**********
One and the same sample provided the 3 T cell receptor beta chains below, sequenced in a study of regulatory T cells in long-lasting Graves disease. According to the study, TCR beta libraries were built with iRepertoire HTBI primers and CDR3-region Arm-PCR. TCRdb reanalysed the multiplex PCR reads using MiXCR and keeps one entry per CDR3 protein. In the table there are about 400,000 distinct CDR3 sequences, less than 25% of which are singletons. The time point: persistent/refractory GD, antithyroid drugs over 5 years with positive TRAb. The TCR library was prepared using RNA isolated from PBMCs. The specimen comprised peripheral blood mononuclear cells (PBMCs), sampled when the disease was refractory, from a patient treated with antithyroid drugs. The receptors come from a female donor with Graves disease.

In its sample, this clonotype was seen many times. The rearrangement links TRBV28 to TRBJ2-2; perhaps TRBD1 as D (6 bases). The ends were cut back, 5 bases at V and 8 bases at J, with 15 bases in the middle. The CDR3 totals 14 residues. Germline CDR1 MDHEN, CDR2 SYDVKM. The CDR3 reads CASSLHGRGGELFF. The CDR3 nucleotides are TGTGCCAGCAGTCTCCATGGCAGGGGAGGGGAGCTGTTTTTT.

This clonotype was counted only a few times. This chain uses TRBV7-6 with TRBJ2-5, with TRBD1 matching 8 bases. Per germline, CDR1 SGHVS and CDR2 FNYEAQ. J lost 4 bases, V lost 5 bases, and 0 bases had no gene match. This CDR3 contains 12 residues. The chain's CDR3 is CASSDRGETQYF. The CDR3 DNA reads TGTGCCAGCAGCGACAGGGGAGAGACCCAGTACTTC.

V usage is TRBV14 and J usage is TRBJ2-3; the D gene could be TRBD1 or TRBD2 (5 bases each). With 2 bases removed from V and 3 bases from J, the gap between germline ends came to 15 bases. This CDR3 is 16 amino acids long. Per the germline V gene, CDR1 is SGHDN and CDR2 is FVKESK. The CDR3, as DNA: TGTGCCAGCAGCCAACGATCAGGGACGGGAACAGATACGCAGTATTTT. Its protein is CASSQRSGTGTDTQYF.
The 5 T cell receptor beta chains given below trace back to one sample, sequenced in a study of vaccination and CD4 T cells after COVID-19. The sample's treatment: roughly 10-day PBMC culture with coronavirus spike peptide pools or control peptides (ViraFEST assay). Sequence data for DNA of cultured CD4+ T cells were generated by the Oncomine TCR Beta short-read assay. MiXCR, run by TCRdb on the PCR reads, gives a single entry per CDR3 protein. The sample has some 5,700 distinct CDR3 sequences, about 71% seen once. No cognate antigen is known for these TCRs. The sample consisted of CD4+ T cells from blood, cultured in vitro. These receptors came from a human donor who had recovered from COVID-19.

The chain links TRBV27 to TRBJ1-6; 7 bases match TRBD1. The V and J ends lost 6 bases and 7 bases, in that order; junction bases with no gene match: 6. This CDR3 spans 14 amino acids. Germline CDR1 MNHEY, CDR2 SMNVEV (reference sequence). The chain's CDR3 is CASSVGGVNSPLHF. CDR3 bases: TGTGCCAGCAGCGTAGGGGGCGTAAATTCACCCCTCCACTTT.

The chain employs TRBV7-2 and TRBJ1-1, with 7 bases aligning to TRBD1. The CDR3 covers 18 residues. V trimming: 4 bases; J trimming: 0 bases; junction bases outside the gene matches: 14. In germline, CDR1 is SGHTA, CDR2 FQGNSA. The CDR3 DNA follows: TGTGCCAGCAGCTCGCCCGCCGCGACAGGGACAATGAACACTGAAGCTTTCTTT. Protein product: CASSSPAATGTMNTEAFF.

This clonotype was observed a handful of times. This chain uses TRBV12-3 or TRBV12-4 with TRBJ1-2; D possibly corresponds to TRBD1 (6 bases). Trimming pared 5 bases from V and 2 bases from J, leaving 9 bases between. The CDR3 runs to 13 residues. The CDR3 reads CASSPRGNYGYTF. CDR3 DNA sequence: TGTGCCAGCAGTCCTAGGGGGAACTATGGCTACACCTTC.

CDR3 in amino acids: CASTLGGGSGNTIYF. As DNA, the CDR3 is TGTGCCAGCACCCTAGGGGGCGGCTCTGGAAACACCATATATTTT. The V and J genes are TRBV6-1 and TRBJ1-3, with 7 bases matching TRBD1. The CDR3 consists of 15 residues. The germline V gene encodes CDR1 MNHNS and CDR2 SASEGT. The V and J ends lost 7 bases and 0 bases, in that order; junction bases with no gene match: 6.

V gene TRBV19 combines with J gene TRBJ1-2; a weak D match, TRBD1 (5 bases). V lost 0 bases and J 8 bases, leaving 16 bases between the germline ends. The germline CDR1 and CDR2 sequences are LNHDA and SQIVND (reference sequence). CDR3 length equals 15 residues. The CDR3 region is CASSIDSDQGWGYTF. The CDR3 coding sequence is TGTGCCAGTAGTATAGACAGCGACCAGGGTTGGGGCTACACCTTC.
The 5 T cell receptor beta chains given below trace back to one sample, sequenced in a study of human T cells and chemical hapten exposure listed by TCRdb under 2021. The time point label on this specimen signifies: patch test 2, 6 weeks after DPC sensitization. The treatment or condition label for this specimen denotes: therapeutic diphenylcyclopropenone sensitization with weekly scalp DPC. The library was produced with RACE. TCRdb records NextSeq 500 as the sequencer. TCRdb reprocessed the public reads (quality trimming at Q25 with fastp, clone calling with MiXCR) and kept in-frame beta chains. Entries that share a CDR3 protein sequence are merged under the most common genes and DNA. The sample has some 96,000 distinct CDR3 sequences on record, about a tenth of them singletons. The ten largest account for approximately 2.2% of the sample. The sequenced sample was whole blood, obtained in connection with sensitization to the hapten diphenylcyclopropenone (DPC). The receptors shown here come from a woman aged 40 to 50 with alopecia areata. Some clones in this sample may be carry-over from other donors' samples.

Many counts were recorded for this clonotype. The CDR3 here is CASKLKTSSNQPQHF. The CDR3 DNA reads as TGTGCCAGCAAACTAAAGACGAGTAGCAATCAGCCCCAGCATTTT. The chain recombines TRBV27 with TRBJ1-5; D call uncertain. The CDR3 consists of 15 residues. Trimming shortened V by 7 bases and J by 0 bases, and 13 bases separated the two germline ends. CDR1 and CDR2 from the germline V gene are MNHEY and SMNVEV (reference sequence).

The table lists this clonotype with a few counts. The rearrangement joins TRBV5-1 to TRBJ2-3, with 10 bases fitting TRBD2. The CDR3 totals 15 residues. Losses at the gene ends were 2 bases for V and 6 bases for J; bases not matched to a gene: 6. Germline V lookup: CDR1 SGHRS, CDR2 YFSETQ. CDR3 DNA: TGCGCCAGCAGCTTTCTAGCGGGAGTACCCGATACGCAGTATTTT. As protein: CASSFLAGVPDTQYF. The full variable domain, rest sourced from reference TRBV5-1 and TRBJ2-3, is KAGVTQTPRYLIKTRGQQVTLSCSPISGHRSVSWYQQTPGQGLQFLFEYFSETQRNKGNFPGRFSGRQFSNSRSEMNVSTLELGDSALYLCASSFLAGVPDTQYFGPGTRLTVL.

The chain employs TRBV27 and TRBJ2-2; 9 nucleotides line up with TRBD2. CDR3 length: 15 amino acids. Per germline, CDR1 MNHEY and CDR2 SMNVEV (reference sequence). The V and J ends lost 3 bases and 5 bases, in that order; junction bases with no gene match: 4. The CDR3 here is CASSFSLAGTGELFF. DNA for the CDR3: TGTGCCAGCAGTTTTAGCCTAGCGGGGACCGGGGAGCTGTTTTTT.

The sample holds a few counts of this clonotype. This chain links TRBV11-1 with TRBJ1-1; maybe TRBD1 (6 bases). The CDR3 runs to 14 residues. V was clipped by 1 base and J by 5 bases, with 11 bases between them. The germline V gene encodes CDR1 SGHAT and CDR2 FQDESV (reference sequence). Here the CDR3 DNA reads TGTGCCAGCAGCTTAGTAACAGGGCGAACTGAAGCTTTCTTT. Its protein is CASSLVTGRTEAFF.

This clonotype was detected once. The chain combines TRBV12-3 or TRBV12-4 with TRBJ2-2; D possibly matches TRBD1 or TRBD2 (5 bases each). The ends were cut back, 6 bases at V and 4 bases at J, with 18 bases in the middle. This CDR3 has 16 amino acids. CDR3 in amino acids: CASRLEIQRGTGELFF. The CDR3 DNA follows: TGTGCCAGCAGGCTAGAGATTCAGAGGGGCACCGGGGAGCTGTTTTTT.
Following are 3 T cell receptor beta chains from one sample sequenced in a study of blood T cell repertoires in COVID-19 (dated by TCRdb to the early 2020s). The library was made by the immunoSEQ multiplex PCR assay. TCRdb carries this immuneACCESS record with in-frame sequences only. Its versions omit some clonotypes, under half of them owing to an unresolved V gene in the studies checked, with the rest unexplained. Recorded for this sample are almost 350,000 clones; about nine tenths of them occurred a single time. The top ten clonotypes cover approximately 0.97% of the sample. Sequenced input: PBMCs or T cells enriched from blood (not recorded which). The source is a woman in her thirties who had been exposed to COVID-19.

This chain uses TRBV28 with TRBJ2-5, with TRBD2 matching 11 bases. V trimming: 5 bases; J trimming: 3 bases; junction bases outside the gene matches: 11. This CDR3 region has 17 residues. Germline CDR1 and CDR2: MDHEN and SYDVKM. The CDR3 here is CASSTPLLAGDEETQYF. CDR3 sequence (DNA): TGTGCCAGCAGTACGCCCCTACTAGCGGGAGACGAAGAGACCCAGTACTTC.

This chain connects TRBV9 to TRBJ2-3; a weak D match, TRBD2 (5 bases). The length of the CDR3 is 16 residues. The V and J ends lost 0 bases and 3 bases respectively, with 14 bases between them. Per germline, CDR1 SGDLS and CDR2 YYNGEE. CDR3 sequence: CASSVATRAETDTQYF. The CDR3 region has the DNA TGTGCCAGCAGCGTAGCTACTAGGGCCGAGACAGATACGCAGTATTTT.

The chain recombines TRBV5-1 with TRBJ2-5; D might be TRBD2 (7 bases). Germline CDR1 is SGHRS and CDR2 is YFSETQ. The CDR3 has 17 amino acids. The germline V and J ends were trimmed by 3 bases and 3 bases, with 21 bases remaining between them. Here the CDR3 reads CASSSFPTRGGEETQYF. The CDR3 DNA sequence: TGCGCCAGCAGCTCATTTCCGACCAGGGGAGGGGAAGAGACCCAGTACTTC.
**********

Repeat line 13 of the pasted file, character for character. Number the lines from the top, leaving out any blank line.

The table lists this clonotype with a few counts. The rearrangement joins TRBV5-1 to TRBJ2-3, with 10 bases fitting TRBD2. The CDR3 totals 15 residues. Losses at the gene ends were 2 bases for V and 6 bases for J; bases not matched to a gene: 6. Germline V lookup: CDR1 SGHRS, CDR2 YFSETQ. CDR3 DNA: TGCGCCAGCAGCTTTCTAGCGGGAGTACCCGATACGCAGTATTTT. As protein: CASSFLAGVPDTQYF. The full variable domain, rest sourced from reference TRBV5-1 and TRBJ2-3, is KAGVTQTPRYLIKTRGQQVTLSCSPISGHRSVSWYQQTPGQGLQFLFEYFSETQRNKGNFPGRFSGRQFSNSRSEMNVSTLELGDSALYLCASSFLAGVPDTQYFGPGTRLTVL.